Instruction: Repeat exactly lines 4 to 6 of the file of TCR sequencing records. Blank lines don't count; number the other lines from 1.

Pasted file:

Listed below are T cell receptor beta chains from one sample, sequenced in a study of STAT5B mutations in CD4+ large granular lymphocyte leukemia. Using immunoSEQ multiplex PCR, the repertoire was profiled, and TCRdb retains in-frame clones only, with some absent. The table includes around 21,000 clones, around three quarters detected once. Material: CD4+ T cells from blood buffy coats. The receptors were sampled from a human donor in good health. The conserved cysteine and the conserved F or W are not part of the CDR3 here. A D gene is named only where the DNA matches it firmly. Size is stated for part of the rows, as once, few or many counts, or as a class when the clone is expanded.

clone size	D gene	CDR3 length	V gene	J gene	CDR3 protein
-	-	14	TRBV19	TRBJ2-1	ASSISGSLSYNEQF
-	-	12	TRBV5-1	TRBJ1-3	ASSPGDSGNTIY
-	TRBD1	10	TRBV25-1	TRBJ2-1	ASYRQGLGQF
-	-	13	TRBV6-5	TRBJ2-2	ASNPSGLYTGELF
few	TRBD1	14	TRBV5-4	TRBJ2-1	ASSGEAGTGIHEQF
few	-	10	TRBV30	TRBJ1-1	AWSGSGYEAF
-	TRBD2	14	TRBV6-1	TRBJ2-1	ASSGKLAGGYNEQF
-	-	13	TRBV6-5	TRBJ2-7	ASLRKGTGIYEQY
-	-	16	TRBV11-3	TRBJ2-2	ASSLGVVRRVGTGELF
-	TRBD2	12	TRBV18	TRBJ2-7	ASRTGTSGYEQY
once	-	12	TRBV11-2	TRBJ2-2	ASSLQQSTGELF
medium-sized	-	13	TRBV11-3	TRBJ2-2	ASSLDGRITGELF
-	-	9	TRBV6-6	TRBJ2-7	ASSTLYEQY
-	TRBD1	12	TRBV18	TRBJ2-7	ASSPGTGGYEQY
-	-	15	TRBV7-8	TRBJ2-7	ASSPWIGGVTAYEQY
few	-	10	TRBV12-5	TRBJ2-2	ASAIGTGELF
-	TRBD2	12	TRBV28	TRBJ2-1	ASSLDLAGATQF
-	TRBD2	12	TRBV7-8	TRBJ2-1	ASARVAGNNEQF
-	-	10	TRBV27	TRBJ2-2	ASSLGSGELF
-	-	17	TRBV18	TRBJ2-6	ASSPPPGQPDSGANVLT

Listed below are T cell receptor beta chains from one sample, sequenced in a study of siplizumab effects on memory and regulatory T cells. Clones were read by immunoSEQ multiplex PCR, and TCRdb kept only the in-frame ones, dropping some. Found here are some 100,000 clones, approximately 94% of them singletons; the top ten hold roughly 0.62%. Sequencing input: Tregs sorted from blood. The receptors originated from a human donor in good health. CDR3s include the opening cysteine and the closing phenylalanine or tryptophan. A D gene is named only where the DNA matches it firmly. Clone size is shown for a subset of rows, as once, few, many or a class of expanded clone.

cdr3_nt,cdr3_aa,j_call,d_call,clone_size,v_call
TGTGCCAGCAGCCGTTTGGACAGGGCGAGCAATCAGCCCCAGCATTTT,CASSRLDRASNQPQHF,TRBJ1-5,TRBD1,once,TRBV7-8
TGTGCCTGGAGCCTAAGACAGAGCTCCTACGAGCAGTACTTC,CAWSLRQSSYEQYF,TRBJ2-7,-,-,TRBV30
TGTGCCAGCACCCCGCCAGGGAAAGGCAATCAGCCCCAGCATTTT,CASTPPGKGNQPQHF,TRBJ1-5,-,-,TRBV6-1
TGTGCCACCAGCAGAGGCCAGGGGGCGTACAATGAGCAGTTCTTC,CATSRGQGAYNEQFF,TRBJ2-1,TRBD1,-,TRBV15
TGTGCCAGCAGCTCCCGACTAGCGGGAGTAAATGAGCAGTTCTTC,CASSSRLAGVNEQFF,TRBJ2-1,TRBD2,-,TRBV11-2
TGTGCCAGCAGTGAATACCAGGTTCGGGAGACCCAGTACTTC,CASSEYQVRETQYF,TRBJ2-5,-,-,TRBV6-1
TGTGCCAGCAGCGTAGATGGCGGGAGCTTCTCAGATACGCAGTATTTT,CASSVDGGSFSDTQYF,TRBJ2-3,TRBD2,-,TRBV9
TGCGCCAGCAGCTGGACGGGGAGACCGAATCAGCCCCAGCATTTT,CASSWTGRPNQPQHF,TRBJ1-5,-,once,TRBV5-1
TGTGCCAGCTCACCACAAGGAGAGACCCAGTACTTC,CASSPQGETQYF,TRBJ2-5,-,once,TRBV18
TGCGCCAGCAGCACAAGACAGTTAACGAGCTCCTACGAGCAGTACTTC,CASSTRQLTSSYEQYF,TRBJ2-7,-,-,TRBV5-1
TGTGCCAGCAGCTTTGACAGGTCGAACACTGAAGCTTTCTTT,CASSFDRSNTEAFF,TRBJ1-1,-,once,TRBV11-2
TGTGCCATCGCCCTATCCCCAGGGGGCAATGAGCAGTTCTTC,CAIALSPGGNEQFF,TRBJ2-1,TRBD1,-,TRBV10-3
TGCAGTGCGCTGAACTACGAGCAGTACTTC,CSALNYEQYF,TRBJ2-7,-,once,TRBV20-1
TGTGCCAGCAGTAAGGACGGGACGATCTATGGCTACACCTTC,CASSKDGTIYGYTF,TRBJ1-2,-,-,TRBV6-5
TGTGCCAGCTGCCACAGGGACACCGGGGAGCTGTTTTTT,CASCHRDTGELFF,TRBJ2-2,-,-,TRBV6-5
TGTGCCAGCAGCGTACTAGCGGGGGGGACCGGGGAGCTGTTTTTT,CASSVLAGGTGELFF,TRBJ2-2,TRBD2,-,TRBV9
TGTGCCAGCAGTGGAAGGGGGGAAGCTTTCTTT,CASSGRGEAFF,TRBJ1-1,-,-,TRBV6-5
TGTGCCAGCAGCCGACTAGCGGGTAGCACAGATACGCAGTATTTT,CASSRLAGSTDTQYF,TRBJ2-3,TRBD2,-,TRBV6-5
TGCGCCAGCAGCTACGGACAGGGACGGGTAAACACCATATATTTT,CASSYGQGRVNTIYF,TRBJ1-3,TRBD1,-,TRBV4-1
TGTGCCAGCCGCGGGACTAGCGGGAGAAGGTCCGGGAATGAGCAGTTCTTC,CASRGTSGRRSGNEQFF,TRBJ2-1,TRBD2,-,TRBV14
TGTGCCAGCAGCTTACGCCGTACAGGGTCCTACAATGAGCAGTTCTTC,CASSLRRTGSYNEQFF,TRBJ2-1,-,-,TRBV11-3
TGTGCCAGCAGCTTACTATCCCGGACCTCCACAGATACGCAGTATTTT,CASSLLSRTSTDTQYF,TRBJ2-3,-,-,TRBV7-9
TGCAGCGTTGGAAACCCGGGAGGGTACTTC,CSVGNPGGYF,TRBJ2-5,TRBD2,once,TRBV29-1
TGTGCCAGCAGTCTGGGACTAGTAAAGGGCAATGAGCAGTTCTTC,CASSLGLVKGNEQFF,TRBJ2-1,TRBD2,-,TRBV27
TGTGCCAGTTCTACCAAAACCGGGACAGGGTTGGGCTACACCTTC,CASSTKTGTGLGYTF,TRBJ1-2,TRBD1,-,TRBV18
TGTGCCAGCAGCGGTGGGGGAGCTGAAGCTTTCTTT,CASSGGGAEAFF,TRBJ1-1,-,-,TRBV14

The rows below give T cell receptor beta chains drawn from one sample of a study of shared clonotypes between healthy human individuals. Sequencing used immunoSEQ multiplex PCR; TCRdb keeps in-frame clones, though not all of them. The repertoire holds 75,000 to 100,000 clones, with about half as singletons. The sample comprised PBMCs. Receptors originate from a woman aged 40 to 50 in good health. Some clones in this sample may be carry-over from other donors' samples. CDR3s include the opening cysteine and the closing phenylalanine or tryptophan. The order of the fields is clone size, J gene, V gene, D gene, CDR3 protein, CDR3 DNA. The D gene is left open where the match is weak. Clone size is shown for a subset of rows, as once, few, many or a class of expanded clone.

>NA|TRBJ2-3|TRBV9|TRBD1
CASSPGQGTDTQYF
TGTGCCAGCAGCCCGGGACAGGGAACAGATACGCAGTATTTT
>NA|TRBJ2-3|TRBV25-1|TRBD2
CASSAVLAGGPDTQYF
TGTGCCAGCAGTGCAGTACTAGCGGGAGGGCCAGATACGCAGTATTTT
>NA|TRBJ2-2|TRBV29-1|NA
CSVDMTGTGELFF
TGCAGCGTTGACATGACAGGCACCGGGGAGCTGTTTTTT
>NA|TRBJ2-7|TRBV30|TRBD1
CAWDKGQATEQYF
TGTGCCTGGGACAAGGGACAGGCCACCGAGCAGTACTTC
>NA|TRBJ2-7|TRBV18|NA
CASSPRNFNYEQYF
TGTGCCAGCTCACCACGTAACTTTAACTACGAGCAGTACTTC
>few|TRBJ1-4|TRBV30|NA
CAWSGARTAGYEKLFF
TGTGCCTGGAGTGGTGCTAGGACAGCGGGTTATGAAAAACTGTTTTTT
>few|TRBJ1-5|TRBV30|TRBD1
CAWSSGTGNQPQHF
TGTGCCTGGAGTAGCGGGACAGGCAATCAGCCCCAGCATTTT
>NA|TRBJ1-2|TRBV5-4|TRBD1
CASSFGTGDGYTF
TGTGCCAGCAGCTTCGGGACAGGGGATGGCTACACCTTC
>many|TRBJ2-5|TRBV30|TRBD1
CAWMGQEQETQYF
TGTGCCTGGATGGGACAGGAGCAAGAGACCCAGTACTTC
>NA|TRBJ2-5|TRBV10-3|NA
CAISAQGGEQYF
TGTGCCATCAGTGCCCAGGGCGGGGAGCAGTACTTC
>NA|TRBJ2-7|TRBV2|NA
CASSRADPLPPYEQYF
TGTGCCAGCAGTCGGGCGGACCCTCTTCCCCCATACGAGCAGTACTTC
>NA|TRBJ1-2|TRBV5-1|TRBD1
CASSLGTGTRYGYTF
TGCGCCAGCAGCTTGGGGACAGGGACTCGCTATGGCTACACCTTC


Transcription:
-	-	12	TRBV5-1	TRBJ1-3	ASSPGDSGNTIY
-	TRBD1	10	TRBV25-1	TRBJ2-1	ASYRQGLGQF
-	-	13	TRBV6-5	TRBJ2-2	ASNPSGLYTGELF